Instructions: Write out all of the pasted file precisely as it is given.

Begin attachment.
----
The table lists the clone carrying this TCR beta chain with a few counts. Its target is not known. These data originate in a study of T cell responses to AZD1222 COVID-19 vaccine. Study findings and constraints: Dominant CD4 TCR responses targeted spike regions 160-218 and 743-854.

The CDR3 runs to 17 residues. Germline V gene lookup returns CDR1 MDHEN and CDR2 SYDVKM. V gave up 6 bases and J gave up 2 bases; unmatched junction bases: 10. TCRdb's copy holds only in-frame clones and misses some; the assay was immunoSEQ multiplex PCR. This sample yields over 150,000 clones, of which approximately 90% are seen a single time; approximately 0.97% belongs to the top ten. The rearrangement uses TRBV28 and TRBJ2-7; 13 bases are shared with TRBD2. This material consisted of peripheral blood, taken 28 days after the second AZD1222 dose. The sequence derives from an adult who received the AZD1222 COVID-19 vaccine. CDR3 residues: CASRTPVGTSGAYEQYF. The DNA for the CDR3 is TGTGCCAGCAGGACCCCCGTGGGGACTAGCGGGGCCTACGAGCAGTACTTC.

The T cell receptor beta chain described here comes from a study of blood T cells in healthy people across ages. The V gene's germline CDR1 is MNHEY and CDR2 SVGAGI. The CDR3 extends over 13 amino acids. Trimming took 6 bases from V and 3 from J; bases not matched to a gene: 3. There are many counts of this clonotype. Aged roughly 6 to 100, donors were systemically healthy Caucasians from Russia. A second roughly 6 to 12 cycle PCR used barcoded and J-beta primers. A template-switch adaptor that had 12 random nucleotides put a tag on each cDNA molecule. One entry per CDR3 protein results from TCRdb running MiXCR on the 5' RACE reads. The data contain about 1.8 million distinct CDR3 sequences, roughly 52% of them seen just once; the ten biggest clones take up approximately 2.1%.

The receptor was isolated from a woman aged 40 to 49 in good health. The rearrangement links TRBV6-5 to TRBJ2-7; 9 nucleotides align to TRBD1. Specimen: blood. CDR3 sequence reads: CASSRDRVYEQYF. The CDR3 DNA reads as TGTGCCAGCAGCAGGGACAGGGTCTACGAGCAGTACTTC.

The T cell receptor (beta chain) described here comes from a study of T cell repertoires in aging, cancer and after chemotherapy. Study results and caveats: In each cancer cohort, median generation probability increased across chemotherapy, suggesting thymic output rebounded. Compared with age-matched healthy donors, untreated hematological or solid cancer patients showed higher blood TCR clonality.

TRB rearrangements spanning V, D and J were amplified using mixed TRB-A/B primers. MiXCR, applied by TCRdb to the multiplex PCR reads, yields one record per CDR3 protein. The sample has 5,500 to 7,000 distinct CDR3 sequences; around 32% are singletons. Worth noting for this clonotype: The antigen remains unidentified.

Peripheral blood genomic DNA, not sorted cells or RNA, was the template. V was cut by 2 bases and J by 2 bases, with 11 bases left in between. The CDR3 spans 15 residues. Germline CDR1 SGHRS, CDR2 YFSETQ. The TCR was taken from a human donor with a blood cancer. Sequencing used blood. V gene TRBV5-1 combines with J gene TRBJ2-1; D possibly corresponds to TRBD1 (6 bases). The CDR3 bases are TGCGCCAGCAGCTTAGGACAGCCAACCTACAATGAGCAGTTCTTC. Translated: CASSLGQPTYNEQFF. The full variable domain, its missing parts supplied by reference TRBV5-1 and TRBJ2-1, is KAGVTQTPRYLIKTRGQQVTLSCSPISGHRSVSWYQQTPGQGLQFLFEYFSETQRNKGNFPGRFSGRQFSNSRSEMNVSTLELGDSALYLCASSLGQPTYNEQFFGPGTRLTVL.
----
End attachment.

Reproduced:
The table lists the clone carrying this TCR beta chain with a few counts. Its target is not known. These data originate in a study of T cell responses to AZD1222 COVID-19 vaccine. Study findings and constraints: Dominant CD4 TCR responses targeted spike regions 160-218 and 743-854.

The CDR3 runs to 17 residues. Germline V gene lookup returns CDR1 MDHEN and CDR2 SYDVKM. V gave up 6 bases and J gave up 2 bases; unmatched junction bases: 10. TCRdb's copy holds only in-frame clones and misses some; the assay was immunoSEQ multiplex PCR. This sample yields over 150,000 clones, of which approximately 90% are seen a single time; approximately 0.97% belongs to the top ten. The rearrangement uses TRBV28 and TRBJ2-7; 13 bases are shared with TRBD2. This material consisted of peripheral blood, taken 28 days after the second AZD1222 dose. The sequence derives from an adult who received the AZD1222 COVID-19 vaccine. CDR3 residues: CASRTPVGTSGAYEQYF. The DNA for the CDR3 is TGTGCCAGCAGGACCCCCGTGGGGACTAGCGGGGCCTACGAGCAGTACTTC.

The T cell receptor beta chain described here comes from a study of blood T cells in healthy people across ages. The V gene's germline CDR1 is MNHEY and CDR2 SVGAGI. The CDR3 extends over 13 amino acids. Trimming took 6 bases from V and 3 from J; bases not matched to a gene: 3. There are many counts of this clonotype. Aged roughly 6 to 100, donors were systemically healthy Caucasians from Russia. A second roughly 6 to 12 cycle PCR used barcoded and J-beta primers. A template-switch adaptor that had 12 random nucleotides put a tag on each cDNA molecule. One entry per CDR3 protein results from TCRdb running MiXCR on the 5' RACE reads. The data contain about 1.8 million distinct CDR3 sequences, roughly 52% of them seen just once; the ten biggest clones take up approximately 2.1%.

The receptor was isolated from a woman aged 40 to 49 in good health. The rearrangement links TRBV6-5 to TRBJ2-7; 9 nucleotides align to TRBD1. Specimen: blood. CDR3 sequence reads: CASSRDRVYEQYF. The CDR3 DNA reads as TGTGCCAGCAGCAGGGACAGGGTCTACGAGCAGTACTTC.

The T cell receptor (beta chain) described here comes from a study of T cell repertoires in aging, cancer and after chemotherapy. Study results and caveats: In each cancer cohort, median generation probability increased across chemotherapy, suggesting thymic output rebounded. Compared with age-matched healthy donors, untreated hematological or solid cancer patients showed higher blood TCR clonality.

TRB rearrangements spanning V, D and J were amplified using mixed TRB-A/B primers. MiXCR, applied by TCRdb to the multiplex PCR reads, yields one record per CDR3 protein. The sample has 5,500 to 7,000 distinct CDR3 sequences; around 32% are singletons. Worth noting for this clonotype: The antigen remains unidentified.

Peripheral blood genomic DNA, not sorted cells or RNA, was the template. V was cut by 2 bases and J by 2 bases, with 11 bases left in between. The CDR3 spans 15 residues. Germline CDR1 SGHRS, CDR2 YFSETQ. The TCR was taken from a human donor with a blood cancer. Sequencing used blood. V gene TRBV5-1 combines with J gene TRBJ2-1; D possibly corresponds to TRBD1 (6 bases). The CDR3 bases are TGCGCCAGCAGCTTAGGACAGCCAACCTACAATGAGCAGTTCTTC. Translated: CASSLGQPTYNEQFF. The full variable domain, its missing parts supplied by reference TRBV5-1 and TRBJ2-1, is KAGVTQTPRYLIKTRGQQVTLSCSPISGHRSVSWYQQTPGQGLQFLFEYFSETQRNKGNFPGRFSGRQFSNSRSEMNVSTLELGDSALYLCASSLGQPTYNEQFFGPGTRLTVL.